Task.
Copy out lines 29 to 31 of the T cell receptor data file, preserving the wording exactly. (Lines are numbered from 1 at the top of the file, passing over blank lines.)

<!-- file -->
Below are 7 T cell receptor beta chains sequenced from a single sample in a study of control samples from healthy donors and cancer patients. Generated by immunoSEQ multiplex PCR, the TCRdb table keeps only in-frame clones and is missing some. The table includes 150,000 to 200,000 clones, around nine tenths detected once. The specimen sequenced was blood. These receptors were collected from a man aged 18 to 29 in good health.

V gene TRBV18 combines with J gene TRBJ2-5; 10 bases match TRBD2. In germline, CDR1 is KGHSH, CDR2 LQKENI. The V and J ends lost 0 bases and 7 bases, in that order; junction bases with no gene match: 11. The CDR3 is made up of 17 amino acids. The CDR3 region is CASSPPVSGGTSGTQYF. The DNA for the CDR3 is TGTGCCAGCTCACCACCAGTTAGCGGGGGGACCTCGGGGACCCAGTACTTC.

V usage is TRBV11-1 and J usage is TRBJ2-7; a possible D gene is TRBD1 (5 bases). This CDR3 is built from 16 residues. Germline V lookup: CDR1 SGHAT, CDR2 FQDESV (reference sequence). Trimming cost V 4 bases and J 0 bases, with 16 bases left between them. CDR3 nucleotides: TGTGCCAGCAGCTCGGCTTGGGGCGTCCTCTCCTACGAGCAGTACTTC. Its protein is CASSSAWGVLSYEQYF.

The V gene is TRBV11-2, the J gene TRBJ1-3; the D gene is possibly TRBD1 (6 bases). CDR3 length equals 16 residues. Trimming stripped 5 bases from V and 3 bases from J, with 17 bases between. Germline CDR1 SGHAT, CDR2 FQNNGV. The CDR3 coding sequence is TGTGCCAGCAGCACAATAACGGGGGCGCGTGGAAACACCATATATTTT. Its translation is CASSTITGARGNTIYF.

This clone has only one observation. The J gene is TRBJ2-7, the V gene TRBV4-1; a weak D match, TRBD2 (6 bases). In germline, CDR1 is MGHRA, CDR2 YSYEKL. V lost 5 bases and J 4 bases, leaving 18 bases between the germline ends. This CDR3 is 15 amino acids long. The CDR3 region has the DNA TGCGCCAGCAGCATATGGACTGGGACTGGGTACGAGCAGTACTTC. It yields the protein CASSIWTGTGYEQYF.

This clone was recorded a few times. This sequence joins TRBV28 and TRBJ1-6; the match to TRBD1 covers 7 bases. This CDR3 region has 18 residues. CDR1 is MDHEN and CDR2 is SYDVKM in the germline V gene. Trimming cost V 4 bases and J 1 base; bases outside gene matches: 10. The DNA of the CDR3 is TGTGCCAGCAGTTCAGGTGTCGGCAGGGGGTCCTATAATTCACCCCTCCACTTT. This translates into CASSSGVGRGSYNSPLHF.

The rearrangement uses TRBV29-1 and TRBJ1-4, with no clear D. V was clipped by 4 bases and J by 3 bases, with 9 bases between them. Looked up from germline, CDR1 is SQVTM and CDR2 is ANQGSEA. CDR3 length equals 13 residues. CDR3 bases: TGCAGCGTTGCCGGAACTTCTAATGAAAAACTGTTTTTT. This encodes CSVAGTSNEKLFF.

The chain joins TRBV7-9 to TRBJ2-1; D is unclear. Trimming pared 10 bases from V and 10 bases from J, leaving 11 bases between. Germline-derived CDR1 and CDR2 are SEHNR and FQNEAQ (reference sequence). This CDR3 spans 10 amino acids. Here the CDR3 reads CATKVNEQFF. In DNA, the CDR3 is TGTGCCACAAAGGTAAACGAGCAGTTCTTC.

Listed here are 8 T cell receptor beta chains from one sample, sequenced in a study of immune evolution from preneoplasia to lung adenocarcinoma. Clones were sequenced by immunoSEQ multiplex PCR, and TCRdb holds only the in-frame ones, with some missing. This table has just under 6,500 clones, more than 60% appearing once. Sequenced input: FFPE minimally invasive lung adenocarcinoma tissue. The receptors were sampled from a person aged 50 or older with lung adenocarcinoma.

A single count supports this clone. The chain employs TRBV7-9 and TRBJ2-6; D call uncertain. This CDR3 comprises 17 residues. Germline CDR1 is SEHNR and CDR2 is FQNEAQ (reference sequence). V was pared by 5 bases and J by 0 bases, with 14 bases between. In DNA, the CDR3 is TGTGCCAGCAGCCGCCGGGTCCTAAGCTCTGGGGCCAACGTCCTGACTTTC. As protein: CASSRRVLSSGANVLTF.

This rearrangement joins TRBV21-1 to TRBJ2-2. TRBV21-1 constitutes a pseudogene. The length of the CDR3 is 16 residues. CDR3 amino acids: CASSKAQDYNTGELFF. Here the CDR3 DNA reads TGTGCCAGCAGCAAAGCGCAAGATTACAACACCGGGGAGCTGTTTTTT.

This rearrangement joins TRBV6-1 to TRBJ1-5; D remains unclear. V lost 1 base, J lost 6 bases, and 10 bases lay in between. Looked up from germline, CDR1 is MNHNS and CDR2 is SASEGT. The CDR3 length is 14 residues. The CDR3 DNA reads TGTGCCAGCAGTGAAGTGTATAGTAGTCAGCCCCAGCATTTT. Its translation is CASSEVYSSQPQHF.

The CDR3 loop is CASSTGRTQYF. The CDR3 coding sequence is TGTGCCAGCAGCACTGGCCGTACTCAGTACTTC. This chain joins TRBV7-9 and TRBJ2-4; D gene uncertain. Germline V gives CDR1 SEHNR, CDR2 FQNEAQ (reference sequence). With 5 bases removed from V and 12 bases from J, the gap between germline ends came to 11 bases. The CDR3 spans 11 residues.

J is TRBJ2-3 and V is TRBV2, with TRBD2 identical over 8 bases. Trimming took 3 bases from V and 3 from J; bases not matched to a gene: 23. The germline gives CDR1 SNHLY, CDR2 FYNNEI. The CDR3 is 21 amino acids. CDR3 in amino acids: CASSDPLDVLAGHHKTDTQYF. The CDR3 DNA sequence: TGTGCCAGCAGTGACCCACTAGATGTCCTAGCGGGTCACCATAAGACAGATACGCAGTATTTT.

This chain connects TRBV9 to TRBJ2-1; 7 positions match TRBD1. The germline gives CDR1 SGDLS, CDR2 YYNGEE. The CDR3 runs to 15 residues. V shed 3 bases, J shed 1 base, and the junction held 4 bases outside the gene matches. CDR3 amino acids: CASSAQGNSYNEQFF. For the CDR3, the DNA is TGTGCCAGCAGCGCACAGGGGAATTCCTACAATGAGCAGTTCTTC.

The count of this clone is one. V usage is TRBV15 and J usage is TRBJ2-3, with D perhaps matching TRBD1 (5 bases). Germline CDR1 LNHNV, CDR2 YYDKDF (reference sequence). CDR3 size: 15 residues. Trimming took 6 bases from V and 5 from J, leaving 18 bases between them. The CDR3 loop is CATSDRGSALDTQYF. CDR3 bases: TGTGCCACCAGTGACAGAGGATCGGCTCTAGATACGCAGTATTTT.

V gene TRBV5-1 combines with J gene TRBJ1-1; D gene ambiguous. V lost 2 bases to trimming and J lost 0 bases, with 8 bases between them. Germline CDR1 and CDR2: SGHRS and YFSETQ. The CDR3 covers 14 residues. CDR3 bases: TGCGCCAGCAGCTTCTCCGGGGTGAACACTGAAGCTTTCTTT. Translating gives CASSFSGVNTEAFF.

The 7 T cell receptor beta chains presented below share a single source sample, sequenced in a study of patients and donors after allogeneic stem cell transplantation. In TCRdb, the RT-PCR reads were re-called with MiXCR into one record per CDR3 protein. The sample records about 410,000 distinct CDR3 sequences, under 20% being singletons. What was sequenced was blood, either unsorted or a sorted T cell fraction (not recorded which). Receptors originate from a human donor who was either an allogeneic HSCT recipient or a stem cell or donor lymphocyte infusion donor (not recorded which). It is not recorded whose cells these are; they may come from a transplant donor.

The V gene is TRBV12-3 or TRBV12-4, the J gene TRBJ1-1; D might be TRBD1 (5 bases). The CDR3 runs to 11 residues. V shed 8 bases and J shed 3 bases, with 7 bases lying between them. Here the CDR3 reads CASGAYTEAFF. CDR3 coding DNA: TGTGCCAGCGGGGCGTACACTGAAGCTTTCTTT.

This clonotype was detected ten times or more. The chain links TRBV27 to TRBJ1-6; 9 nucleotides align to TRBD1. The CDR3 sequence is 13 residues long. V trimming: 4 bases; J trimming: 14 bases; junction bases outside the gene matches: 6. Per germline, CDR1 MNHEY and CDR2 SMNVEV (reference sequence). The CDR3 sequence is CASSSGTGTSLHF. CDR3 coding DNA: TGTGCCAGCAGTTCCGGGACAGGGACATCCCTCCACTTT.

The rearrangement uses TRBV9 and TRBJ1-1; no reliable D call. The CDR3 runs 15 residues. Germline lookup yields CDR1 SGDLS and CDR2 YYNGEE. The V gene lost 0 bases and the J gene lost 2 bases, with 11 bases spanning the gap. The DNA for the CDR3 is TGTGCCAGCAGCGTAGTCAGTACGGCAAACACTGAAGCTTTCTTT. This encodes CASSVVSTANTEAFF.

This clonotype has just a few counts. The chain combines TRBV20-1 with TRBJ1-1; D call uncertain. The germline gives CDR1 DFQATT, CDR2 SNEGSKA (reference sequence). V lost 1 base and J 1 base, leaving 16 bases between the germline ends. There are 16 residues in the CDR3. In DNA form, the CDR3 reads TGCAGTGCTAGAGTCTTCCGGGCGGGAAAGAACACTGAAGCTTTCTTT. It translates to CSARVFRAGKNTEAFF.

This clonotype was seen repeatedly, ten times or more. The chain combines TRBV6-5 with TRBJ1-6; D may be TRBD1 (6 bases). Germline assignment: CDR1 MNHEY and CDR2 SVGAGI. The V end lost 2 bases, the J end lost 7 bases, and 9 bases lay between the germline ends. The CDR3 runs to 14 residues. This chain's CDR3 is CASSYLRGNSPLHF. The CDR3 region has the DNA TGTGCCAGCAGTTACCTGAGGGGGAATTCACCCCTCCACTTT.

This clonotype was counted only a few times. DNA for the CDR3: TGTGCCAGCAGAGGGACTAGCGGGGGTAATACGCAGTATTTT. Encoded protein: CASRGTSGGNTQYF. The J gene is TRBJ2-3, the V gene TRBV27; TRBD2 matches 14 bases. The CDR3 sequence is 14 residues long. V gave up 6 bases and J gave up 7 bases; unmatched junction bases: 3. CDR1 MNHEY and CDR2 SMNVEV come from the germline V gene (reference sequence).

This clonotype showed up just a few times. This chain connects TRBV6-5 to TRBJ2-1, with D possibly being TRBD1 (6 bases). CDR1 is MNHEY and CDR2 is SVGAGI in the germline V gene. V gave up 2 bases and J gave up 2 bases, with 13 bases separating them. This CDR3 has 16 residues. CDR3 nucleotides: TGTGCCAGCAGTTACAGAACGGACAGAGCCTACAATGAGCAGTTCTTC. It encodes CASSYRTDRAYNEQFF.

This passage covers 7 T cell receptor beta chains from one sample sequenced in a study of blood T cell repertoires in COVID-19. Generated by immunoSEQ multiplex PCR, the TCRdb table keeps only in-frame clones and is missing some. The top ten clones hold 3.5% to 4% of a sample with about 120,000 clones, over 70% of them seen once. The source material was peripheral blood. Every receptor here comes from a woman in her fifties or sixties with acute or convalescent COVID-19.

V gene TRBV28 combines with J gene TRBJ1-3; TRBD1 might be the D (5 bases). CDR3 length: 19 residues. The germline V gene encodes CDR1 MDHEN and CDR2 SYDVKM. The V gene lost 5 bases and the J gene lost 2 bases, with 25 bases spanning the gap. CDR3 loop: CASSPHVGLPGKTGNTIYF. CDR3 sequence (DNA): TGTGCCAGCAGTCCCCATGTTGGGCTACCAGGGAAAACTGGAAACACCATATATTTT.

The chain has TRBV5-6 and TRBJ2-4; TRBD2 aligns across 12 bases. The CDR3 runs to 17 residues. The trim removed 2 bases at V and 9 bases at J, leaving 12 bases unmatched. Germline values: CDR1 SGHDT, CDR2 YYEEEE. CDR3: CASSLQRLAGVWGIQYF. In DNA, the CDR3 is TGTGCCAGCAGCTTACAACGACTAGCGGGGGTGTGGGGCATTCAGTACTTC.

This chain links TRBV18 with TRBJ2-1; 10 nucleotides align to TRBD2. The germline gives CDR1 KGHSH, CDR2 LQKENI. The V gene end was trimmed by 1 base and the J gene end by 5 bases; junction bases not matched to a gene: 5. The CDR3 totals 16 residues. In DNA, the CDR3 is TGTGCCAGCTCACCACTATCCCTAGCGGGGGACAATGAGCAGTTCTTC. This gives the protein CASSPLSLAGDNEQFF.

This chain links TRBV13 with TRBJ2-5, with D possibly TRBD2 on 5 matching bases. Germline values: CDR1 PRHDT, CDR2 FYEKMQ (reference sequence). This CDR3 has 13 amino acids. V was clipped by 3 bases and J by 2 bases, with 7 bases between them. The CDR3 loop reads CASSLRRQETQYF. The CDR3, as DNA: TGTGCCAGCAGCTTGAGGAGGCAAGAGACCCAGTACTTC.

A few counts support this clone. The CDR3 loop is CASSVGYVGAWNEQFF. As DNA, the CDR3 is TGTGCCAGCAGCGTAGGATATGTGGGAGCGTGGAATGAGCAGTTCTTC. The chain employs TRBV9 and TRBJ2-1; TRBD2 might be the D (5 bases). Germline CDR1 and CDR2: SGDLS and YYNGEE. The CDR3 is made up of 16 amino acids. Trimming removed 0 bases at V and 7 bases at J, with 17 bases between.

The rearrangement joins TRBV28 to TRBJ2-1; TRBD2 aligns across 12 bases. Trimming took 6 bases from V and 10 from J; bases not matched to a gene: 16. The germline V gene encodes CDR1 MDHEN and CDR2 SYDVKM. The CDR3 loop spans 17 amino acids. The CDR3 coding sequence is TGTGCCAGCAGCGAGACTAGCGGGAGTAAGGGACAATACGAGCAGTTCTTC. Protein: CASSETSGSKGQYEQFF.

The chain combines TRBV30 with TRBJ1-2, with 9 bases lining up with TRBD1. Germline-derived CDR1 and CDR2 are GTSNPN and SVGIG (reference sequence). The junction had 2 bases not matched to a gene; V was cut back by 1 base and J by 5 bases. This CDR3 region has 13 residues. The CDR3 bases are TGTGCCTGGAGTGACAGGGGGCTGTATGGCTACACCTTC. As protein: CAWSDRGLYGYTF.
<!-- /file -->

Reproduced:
This chain links TRBV18 with TRBJ2-1; 10 nucleotides align to TRBD2. The germline gives CDR1 KGHSH, CDR2 LQKENI. The V gene end was trimmed by 1 base and the J gene end by 5 bases; junction bases not matched to a gene: 5. The CDR3 totals 16 residues. In DNA, the CDR3 is TGTGCCAGCTCACCACTATCCCTAGCGGGGGACAATGAGCAGTTCTTC. This gives the protein CASSPLSLAGDNEQFF.

This chain links TRBV13 with TRBJ2-5, with D possibly TRBD2 on 5 matching bases. Germline values: CDR1 PRHDT, CDR2 FYEKMQ (reference sequence). This CDR3 has 13 amino acids. V was clipped by 3 bases and J by 2 bases, with 7 bases between them. The CDR3 loop reads CASSLRRQETQYF. The CDR3, as DNA: TGTGCCAGCAGCTTGAGGAGGCAAGAGACCCAGTACTTC.

A few counts support this clone. The CDR3 loop is CASSVGYVGAWNEQFF. As DNA, the CDR3 is TGTGCCAGCAGCGTAGGATATGTGGGAGCGTGGAATGAGCAGTTCTTC. The chain employs TRBV9 and TRBJ2-1; TRBD2 might be the D (5 bases). Germline CDR1 and CDR2: SGDLS and YYNGEE. The CDR3 is made up of 16 amino acids. Trimming removed 0 bases at V and 7 bases at J, with 17 bases between.